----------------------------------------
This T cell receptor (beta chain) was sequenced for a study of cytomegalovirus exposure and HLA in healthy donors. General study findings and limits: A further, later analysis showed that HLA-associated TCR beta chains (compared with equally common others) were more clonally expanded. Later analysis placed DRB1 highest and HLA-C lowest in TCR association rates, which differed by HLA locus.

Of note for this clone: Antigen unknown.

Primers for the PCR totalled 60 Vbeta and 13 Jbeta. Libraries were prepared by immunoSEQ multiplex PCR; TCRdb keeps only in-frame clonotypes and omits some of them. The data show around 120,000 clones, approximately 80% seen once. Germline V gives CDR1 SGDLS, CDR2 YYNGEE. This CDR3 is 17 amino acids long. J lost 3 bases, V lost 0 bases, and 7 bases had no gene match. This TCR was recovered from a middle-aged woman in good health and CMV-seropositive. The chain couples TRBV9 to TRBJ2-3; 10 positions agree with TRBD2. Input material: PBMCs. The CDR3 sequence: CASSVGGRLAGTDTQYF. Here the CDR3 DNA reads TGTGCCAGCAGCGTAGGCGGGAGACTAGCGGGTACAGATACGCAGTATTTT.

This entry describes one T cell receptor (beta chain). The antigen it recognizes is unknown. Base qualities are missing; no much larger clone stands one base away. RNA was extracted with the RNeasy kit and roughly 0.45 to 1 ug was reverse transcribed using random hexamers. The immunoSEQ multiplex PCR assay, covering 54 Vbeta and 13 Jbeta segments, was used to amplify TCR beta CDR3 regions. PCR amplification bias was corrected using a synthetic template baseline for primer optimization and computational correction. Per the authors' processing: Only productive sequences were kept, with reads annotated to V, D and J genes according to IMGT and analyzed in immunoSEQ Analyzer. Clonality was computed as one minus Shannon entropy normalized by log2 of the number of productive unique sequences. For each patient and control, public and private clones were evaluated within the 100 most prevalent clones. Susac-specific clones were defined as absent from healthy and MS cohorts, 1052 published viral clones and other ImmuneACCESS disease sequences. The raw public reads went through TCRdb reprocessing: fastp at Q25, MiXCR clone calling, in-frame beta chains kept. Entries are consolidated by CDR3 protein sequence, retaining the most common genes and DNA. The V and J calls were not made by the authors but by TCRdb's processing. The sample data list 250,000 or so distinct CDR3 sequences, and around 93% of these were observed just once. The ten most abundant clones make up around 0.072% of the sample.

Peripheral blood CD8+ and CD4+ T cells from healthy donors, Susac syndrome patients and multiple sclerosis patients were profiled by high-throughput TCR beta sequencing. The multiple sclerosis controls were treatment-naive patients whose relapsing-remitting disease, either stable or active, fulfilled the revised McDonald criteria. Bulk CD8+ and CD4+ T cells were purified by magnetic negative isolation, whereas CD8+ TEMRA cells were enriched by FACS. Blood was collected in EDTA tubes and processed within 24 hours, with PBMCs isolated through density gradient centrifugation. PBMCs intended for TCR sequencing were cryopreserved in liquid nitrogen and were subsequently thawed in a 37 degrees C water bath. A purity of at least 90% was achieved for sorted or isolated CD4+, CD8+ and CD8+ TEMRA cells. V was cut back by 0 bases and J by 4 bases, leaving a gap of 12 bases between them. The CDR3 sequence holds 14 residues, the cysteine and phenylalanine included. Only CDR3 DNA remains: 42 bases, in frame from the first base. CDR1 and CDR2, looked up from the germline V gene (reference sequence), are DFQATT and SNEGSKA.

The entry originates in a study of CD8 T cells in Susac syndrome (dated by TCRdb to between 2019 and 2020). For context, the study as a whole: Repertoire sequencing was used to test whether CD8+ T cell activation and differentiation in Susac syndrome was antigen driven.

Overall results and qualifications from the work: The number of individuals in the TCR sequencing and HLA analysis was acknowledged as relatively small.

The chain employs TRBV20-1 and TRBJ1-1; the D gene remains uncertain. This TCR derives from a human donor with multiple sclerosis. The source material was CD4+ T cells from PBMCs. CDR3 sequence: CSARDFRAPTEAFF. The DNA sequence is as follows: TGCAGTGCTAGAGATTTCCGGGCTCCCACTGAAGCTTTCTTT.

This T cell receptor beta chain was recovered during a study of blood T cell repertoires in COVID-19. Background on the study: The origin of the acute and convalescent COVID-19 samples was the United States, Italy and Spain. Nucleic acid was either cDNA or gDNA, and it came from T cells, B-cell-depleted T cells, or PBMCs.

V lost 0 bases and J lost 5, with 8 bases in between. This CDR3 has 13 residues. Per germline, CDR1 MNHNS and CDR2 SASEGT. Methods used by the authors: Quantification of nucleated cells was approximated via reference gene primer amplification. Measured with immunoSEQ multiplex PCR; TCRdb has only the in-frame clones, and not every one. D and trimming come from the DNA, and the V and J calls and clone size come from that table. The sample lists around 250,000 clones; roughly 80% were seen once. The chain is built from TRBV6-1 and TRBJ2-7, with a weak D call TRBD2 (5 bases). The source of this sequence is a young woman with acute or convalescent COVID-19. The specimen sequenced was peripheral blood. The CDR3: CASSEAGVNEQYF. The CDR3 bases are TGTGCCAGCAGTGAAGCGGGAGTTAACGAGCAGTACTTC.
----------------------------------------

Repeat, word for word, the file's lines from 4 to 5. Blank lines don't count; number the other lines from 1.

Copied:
This entry describes one T cell receptor (beta chain). The antigen it recognizes is unknown. Base qualities are missing; no much larger clone stands one base away. RNA was extracted with the RNeasy kit and roughly 0.45 to 1 ug was reverse transcribed using random hexamers. The immunoSEQ multiplex PCR assay, covering 54 Vbeta and 13 Jbeta segments, was used to amplify TCR beta CDR3 regions. PCR amplification bias was corrected using a synthetic template baseline for primer optimization and computational correction. Per the authors' processing: Only productive sequences were kept, with reads annotated to V, D and J genes according to IMGT and analyzed in immunoSEQ Analyzer. Clonality was computed as one minus Shannon entropy normalized by log2 of the number of productive unique sequences. For each patient and control, public and private clones were evaluated within the 100 most prevalent clones. Susac-specific clones were defined as absent from healthy and MS cohorts, 1052 published viral clones and other ImmuneACCESS disease sequences. The raw public reads went through TCRdb reprocessing: fastp at Q25, MiXCR clone calling, in-frame beta chains kept. Entries are consolidated by CDR3 protein sequence, retaining the most common genes and DNA. The V and J calls were not made by the authors but by TCRdb's processing. The sample data list 250,000 or so distinct CDR3 sequences, and around 93% of these were observed just once. The ten most abundant clones make up around 0.072% of the sample.

Peripheral blood CD8+ and CD4+ T cells from healthy donors, Susac syndrome patients and multiple sclerosis patients were profiled by high-throughput TCR beta sequencing. The multiple sclerosis controls were treatment-naive patients whose relapsing-remitting disease, either stable or active, fulfilled the revised McDonald criteria. Bulk CD8+ and CD4+ T cells were purified by magnetic negative isolation, whereas CD8+ TEMRA cells were enriched by FACS. Blood was collected in EDTA tubes and processed within 24 hours, with PBMCs isolated through density gradient centrifugation. PBMCs intended for TCR sequencing were cryopreserved in liquid nitrogen and were subsequently thawed in a 37 degrees C water bath. A purity of at least 90% was achieved for sorted or isolated CD4+, CD8+ and CD8+ TEMRA cells. V was cut back by 0 bases and J by 4 bases, leaving a gap of 12 bases between them. The CDR3 sequence holds 14 residues, the cysteine and phenylalanine included. Only CDR3 DNA remains: 42 bases, in frame from the first base. CDR1 and CDR2, looked up from the germline V gene (reference sequence), are DFQATT and SNEGSKA.